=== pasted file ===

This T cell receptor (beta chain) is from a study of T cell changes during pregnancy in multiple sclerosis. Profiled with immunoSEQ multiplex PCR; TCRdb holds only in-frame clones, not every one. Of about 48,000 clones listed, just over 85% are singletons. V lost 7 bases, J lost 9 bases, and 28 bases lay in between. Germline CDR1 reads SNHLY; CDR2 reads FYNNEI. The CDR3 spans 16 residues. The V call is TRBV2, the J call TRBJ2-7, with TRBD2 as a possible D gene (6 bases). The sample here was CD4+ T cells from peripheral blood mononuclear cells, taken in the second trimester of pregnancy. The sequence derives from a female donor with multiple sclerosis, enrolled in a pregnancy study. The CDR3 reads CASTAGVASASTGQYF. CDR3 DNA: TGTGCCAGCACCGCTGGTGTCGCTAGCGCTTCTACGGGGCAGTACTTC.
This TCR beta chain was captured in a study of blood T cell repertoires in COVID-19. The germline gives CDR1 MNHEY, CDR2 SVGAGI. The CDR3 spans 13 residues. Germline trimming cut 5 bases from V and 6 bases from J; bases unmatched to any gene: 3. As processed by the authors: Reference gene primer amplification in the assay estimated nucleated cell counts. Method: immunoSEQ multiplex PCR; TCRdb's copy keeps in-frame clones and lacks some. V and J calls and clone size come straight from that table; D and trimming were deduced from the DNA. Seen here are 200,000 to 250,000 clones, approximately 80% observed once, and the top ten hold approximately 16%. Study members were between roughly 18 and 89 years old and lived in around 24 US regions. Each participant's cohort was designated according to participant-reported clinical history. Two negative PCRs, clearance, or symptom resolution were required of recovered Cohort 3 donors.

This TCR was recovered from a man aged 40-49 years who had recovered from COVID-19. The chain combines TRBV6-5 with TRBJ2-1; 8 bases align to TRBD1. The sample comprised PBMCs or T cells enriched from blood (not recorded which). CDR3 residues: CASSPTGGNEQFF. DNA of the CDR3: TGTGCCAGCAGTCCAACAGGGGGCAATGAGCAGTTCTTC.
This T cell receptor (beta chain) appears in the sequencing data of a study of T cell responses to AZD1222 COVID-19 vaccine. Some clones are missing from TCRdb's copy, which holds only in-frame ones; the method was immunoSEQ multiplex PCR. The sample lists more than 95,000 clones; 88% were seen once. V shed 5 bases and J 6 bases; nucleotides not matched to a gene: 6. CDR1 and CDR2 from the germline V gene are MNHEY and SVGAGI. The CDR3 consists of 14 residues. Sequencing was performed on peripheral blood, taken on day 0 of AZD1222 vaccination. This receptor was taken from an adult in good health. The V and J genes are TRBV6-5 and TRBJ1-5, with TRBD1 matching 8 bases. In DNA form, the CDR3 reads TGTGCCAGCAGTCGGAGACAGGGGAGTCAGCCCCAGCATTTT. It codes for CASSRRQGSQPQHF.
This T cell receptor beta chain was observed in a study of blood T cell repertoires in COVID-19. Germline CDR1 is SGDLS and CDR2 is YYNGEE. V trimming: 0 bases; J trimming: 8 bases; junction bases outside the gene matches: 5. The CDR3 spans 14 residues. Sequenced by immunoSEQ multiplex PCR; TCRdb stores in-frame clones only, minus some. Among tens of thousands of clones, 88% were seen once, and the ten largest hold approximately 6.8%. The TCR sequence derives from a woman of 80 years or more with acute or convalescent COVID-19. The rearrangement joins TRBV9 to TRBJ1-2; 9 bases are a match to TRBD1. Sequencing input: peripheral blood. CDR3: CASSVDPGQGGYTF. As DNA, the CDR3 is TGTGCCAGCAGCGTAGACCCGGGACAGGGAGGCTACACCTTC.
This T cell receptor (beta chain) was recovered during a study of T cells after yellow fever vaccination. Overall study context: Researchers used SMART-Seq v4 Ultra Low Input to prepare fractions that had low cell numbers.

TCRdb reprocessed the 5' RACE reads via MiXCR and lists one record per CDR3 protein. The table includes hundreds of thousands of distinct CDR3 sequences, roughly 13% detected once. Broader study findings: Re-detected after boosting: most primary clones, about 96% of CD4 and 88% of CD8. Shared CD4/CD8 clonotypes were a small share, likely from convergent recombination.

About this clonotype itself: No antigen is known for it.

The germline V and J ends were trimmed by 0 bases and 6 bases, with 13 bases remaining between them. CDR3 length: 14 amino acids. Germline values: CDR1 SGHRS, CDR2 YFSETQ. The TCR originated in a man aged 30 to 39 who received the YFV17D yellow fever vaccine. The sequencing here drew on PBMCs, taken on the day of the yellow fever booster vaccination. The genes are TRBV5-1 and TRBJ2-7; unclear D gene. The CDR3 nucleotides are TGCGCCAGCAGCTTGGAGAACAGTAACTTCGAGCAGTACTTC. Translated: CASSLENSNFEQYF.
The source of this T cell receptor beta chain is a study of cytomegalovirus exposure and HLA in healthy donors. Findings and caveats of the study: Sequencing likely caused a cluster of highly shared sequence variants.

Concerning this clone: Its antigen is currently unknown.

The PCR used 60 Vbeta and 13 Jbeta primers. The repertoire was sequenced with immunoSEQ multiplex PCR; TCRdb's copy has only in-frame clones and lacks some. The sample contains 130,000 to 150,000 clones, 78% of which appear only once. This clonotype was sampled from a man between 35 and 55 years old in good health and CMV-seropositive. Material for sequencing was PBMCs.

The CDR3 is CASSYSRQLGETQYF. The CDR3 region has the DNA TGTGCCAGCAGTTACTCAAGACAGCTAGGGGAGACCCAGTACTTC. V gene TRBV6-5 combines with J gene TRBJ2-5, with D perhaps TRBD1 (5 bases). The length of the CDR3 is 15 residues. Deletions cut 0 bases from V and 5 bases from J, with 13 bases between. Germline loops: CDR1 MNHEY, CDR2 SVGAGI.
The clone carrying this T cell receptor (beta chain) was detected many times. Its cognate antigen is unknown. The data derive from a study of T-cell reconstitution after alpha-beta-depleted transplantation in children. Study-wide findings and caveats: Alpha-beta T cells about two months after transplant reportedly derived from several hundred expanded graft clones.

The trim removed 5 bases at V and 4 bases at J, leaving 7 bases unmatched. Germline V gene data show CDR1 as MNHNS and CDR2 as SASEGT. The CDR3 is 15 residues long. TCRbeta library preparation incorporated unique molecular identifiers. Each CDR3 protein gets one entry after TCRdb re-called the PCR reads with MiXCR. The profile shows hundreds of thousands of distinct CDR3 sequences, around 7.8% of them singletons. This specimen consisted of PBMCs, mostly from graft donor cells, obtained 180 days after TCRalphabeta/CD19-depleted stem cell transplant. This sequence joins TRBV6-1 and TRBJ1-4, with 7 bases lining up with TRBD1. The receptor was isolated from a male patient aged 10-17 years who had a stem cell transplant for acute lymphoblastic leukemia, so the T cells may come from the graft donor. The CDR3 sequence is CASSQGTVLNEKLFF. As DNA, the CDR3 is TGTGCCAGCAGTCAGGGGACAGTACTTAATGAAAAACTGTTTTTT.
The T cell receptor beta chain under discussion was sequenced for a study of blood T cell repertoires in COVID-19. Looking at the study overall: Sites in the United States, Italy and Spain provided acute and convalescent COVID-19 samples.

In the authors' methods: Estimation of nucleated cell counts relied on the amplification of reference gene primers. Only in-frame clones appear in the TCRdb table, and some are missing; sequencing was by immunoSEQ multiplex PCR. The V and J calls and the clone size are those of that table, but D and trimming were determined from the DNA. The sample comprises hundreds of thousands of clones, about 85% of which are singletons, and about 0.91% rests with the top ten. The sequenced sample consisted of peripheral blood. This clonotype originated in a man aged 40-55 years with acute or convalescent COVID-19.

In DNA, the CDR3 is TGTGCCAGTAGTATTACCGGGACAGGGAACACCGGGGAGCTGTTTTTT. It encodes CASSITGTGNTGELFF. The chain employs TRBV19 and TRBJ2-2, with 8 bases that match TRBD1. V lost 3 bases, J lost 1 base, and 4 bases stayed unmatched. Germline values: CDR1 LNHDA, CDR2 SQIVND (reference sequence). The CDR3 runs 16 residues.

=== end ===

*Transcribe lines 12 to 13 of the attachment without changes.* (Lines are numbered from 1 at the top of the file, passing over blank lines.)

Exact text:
The PCR used 60 Vbeta and 13 Jbeta primers. The repertoire was sequenced with immunoSEQ multiplex PCR; TCRdb's copy has only in-frame clones and lacks some. The sample contains 130,000 to 150,000 clones, 78% of which appear only once. This clonotype was sampled from a man between 35 and 55 years old in good health and CMV-seropositive. Material for sequencing was PBMCs.

The CDR3 is CASSYSRQLGETQYF. The CDR3 region has the DNA TGTGCCAGCAGTTACTCAAGACAGCTAGGGGAGACCCAGTACTTC. V gene TRBV6-5 combines with J gene TRBJ2-5, with D perhaps TRBD1 (5 bases). The length of the CDR3 is 15 residues. Deletions cut 0 bases from V and 5 bases from J, with 13 bases between. Germline loops: CDR1 MNHEY, CDR2 SVGAGI.